Oct 27, 2021 12:01 UTC
  • Official: 80% of petrol stations return to service in Iran after cyberattack

More than 80 percent of Iran's petrol stations have returned to service, a spokesperson for the National Iranian Oil Products Distribution Company says, after a massive cyberattack disrupted the sale of subsidized fuel.

“The number of stations connected to the smart fueling system has been increasing … and we hope the system will be fully operational by the end of today,” Fatemeh Kahi said.

The attack on Tuesday disrupted the sale of heavily subsidized fuel in Iran, causing long queues at petrol stations across the country.

Secretary of Iran's Supreme Council of Cyberspace said the massive cyberattack on refueling systems in Tehran and other cities has been contained and all petrol stations are returning to normal.

“The disruption in the systems of 4,300 petrol stations in the country was caused by a widespread cyberattack that has now been contained and we hope that all fuel stations will return to normal by tomorrow,” Abolhasan Firouzabadi told national broadcaster IRIB late Tuesday.

Officials at the ministry of petroleum said the cyberattack disrupted only sales with smart cards used for cheaper rationed fuel, and clients could still buy fuel at higher rates. However, the scale of the aggression suggested it was not the work of an individual or a small group.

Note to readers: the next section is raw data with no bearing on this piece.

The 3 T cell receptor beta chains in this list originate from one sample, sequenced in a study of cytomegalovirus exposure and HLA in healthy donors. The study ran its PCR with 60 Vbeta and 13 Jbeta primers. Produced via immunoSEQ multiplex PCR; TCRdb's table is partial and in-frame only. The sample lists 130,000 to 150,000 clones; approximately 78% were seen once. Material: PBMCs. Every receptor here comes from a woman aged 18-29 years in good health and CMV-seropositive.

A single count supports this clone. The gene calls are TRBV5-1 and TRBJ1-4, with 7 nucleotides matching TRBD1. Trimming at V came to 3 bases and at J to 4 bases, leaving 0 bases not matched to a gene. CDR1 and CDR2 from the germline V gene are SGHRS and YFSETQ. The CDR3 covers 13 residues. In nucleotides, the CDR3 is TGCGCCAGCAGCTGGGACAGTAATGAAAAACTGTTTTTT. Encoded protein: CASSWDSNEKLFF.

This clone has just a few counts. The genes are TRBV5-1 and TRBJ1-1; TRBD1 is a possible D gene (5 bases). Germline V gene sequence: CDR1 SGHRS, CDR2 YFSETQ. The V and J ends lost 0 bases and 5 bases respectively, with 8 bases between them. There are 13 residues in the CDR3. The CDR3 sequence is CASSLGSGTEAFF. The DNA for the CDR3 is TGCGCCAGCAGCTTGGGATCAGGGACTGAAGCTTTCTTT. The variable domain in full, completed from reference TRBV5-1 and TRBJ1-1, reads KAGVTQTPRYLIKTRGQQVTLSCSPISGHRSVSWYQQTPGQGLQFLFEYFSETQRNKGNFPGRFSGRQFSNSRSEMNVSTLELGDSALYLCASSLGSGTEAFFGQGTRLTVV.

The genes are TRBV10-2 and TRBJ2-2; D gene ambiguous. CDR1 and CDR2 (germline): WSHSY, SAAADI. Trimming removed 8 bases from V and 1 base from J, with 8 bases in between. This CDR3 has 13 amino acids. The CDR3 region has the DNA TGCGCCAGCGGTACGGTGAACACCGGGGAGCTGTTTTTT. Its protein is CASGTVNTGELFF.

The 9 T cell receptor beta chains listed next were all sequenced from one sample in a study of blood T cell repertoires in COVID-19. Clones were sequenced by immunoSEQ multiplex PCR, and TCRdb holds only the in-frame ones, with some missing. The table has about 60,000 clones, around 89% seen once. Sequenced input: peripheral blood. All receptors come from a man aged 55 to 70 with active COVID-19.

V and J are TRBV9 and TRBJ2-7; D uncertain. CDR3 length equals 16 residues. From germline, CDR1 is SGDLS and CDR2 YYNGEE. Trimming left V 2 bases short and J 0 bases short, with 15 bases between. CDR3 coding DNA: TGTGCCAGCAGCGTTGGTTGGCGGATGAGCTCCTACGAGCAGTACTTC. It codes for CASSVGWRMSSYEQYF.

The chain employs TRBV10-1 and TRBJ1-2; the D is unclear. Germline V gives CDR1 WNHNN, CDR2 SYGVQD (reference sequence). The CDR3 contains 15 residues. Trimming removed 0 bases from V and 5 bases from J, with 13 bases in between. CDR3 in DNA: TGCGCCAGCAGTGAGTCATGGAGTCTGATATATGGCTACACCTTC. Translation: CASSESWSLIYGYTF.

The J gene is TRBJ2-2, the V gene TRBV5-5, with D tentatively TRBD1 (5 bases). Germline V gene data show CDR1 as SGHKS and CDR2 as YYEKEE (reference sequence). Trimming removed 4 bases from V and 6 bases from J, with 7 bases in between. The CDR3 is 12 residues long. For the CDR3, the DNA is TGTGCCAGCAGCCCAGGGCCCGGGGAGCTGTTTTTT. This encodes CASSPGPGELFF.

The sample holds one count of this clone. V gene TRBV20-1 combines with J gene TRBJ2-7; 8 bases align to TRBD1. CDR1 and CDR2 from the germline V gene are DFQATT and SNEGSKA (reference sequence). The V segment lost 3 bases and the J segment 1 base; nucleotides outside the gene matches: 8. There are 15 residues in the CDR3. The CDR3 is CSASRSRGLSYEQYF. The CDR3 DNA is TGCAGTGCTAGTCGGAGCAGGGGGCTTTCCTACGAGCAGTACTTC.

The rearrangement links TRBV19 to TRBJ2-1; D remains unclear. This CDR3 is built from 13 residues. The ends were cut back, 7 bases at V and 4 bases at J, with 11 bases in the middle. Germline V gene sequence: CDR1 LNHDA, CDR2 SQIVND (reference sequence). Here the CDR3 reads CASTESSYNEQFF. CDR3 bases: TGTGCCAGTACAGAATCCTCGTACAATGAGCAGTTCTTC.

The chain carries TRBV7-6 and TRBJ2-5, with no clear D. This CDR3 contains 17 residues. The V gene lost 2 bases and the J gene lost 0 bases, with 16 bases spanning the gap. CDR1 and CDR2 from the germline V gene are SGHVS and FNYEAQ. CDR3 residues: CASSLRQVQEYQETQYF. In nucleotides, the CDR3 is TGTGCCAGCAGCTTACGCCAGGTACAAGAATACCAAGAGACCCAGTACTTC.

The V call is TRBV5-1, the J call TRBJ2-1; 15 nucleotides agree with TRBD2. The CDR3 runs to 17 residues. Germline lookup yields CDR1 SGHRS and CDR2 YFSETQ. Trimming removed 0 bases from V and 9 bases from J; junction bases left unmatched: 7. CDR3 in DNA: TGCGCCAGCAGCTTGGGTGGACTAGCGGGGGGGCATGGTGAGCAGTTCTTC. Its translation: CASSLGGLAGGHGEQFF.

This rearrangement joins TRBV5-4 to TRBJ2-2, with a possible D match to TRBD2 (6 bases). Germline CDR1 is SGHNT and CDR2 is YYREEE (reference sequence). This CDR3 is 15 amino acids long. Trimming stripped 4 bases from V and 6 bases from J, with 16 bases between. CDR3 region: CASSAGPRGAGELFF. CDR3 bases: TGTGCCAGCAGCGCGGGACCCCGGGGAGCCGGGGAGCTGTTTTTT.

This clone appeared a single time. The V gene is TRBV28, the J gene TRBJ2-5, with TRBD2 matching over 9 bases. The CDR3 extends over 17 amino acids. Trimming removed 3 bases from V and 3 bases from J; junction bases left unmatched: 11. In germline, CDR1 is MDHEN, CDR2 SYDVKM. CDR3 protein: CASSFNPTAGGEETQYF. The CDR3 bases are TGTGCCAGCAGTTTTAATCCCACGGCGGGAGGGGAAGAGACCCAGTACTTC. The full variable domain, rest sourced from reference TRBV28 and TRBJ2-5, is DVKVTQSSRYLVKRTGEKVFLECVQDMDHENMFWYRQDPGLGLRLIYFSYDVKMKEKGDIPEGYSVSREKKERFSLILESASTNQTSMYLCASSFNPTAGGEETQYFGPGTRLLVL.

“The attacks were so widespread that all 4,300 petrol stations in the country were disrupted,” Firouzabadi said.

In the past, the United States and the illegal Zionist entity have been implicated beyond doubt in a series of cyber terrorism against the Islamic Republic.

The two regimes are widely believed to have developed Stuxnet discovered in 2010 after it was used to attack a uranium enrichment facility in Iran in the first publicly known example of cyber terrorism by using a computer virus to attack industrial machinery.

Firouzabadi said the results of an investigation into the origin of the attack on Iran's refueling systems will be announced in the next 7-10 days.

Firouzabadi said similar attacks had been carried out three or four times in the past, but since the timing was in the early morning hours, the disruption had been fixed before the start of the day.

He said fuel sales with smart cards are specific to Iran, which requires officials in the banking, communications, refueling and transportation sectors to pay special attention to the security of the systems.

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